substances out of the laboratory.

reduce contamination between the laboratory, corridors and outside environment,
laboratory items were transported with cargo lifts while PPE were only worn in
the laboratory and when collecting laboratory items from the storage room. For
safety, thermal gloves were donned when retrieving items from the -80°C freezers
and autoclave machine.

laboratory has designated bins for biohazard waste, general waste and sharps. Non-sharp
items that are biological hazards, chemicals or items associated with potential
hazards were disposed in biohazard bins, while non-hazardous items like tip
boxes were disposed in general bins. Disposing these items separately prevents
any potential contamination and health effects on the cleaner as biohazards and
sharps require specific disposal methods.

the workplace safety standard being quite ideal, I have several suggestions.
Firstly, although gloved wrists or elbows were used to touch the laboratory
exit button when wearing gloves, I think that gloves should be removed before
touching the exit button – this would prevent contamination and potential
health hazards to the next personnel touching the button with their bare hands,
as they could potentially be bringing biohazards out of the lab, which would
render the intention of washing hands useless. Secondly, perhaps a separate lab
coat could be worn for biohazard waste disposal –because encountering
biohazards when changing biohazard bags is inevitable and if one’s lab coat
touches the biohazards and encounters laboratory samples, they could
potentially contaminate the samples. Lastly, although sick personnel entering
the labs don a face mask, I think that they should avoid entering the lab
unless absolutely necessary as these individuals could potentially contaminate
the samples or gain secondary infections from the samples due to their weakened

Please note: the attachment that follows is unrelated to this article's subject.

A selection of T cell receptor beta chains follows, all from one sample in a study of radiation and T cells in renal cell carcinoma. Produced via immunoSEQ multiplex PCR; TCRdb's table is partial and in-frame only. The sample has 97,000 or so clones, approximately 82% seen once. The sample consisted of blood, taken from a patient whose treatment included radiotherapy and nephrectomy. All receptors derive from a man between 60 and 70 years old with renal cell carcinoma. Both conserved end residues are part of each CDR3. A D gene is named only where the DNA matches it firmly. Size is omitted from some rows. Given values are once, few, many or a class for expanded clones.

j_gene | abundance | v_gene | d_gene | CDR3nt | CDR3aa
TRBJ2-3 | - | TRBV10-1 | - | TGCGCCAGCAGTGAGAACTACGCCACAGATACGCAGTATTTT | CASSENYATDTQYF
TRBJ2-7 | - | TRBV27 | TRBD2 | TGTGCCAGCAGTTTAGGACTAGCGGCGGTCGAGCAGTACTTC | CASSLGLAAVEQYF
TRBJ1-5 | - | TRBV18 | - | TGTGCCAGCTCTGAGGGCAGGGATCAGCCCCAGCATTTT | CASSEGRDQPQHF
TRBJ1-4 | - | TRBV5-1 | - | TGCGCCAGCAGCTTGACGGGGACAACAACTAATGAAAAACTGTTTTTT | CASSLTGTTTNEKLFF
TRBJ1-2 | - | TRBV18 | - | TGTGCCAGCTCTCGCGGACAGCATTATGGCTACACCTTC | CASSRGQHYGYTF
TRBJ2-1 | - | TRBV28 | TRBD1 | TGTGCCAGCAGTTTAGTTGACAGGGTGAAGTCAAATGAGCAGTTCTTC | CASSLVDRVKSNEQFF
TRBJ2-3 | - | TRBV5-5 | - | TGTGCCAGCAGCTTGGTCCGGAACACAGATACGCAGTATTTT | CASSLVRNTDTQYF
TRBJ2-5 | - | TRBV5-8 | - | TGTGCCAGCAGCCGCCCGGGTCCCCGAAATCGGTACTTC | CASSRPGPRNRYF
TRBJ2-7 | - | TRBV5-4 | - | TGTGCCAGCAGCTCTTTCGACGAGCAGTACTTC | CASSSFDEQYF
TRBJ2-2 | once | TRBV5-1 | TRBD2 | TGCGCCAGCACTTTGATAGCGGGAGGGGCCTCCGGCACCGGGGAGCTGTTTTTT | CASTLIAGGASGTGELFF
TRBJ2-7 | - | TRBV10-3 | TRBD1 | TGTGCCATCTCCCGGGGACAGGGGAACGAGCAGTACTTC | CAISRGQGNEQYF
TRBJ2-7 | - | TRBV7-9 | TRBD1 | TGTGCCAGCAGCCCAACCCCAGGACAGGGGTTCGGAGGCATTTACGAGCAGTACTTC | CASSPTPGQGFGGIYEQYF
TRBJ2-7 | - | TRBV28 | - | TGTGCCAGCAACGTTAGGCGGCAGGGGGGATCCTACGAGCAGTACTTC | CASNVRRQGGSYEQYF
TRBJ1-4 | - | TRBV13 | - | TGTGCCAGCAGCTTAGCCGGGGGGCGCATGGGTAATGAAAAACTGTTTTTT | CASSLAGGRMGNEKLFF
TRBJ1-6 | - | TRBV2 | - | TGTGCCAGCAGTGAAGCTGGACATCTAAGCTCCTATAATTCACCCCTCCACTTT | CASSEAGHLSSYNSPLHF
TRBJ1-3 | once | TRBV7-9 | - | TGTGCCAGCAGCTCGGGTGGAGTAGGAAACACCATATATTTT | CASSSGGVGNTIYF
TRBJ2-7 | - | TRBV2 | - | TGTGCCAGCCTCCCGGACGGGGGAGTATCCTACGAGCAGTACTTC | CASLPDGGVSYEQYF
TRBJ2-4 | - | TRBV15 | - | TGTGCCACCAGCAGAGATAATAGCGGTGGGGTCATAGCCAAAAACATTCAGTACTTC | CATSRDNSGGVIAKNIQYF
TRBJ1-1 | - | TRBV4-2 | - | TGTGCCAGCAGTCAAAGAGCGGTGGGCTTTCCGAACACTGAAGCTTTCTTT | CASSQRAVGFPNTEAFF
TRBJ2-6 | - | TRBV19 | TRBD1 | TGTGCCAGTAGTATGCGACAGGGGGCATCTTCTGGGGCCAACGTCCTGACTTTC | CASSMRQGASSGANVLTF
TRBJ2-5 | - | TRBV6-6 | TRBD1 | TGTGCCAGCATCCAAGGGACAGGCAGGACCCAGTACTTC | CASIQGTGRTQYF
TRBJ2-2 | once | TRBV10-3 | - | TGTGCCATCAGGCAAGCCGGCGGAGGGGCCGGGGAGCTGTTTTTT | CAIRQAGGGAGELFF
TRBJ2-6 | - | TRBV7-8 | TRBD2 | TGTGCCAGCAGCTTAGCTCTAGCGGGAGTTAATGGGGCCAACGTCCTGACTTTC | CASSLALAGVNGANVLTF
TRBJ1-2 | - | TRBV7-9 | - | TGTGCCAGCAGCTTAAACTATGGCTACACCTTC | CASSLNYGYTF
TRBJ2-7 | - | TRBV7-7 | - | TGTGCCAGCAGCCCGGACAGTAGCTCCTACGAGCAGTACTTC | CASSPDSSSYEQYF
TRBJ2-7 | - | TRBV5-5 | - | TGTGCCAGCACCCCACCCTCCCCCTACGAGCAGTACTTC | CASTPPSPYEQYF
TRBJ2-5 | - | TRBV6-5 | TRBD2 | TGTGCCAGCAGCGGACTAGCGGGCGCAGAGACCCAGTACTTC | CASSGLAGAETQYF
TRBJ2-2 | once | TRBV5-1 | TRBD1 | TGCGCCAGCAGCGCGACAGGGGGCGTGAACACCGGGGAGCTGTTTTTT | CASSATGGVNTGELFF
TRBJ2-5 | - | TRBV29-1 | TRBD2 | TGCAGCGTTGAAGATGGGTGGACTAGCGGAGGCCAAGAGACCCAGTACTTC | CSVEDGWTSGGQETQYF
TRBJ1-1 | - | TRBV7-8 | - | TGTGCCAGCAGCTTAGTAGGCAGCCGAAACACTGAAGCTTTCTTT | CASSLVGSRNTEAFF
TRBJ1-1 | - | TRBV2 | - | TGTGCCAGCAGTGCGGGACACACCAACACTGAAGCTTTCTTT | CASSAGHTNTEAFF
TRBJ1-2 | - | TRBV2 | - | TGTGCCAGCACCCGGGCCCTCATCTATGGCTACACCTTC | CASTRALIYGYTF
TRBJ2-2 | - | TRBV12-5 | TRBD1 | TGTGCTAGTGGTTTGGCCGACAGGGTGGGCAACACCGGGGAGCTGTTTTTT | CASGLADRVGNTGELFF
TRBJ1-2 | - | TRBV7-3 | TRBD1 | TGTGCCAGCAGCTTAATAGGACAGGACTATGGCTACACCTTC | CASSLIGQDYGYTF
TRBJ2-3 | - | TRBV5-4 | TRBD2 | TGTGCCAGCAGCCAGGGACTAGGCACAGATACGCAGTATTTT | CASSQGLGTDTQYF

immune system.




3.2: Challenges and Solutions

challenges were faced during my internship. Firstly, working in a Research and Innovation
(R&I) lab is unlike working in the NP labs which I was accustomed to. Being
a Research Assistant in Danone, experimental steps were carried out
independently after my mentor trained me. This was drastically different from
the dependency in NP, where we had technical support officers (TSOs) guiding
and watching over us in the laboratory; and partners or groupmates aiding in
the experimental process. In FYP (Final Year Project), experiments were
conducted with our partners. But, in internship I needed to be independent– learning
to work alone and handling the various tasks assigned to me. In FYP, there were
two pairs of hands and two brains; in internship although I could approach my
mentor for help if something unexpected happened with the experiments, there was
only 1 pair of hands. Therefore, I had to better manage my time to end work on
time. To complete the stipulated number of runs in a day, I arrived earlier and
learnt to better utilize my lunch break and the waiting time in-between runs.
Since the circumstances were unchangeable, I had to improve myself. Gradually,
with the improvement in time management, I also gained experience and independence.

although NP taught us the basic qPCR concepts, my internship made me realize
some misconceptions I had and how lacking my qPCR knowledge was when put to the
test. To ensure that I knew what I was doing and contribute better to the team,
I had to consistently read scientific articles on qPCR. Thankfully, my mentor gave
me a brief qPCR introduction and ISO-SOP trainings before the project
officially commenced.

unlike NP’s practical sessions, there were occasions whereby runs were unable
to be conducted as the reagents ran out. As it was late December, the postal
order had a long processing time and reagents were low in stock at the company
we were ordering from, I discussed with my mentor how to counter this problem
and she told me that time could be maximized by running the Taqman qPCR runs for
another batch of samples first.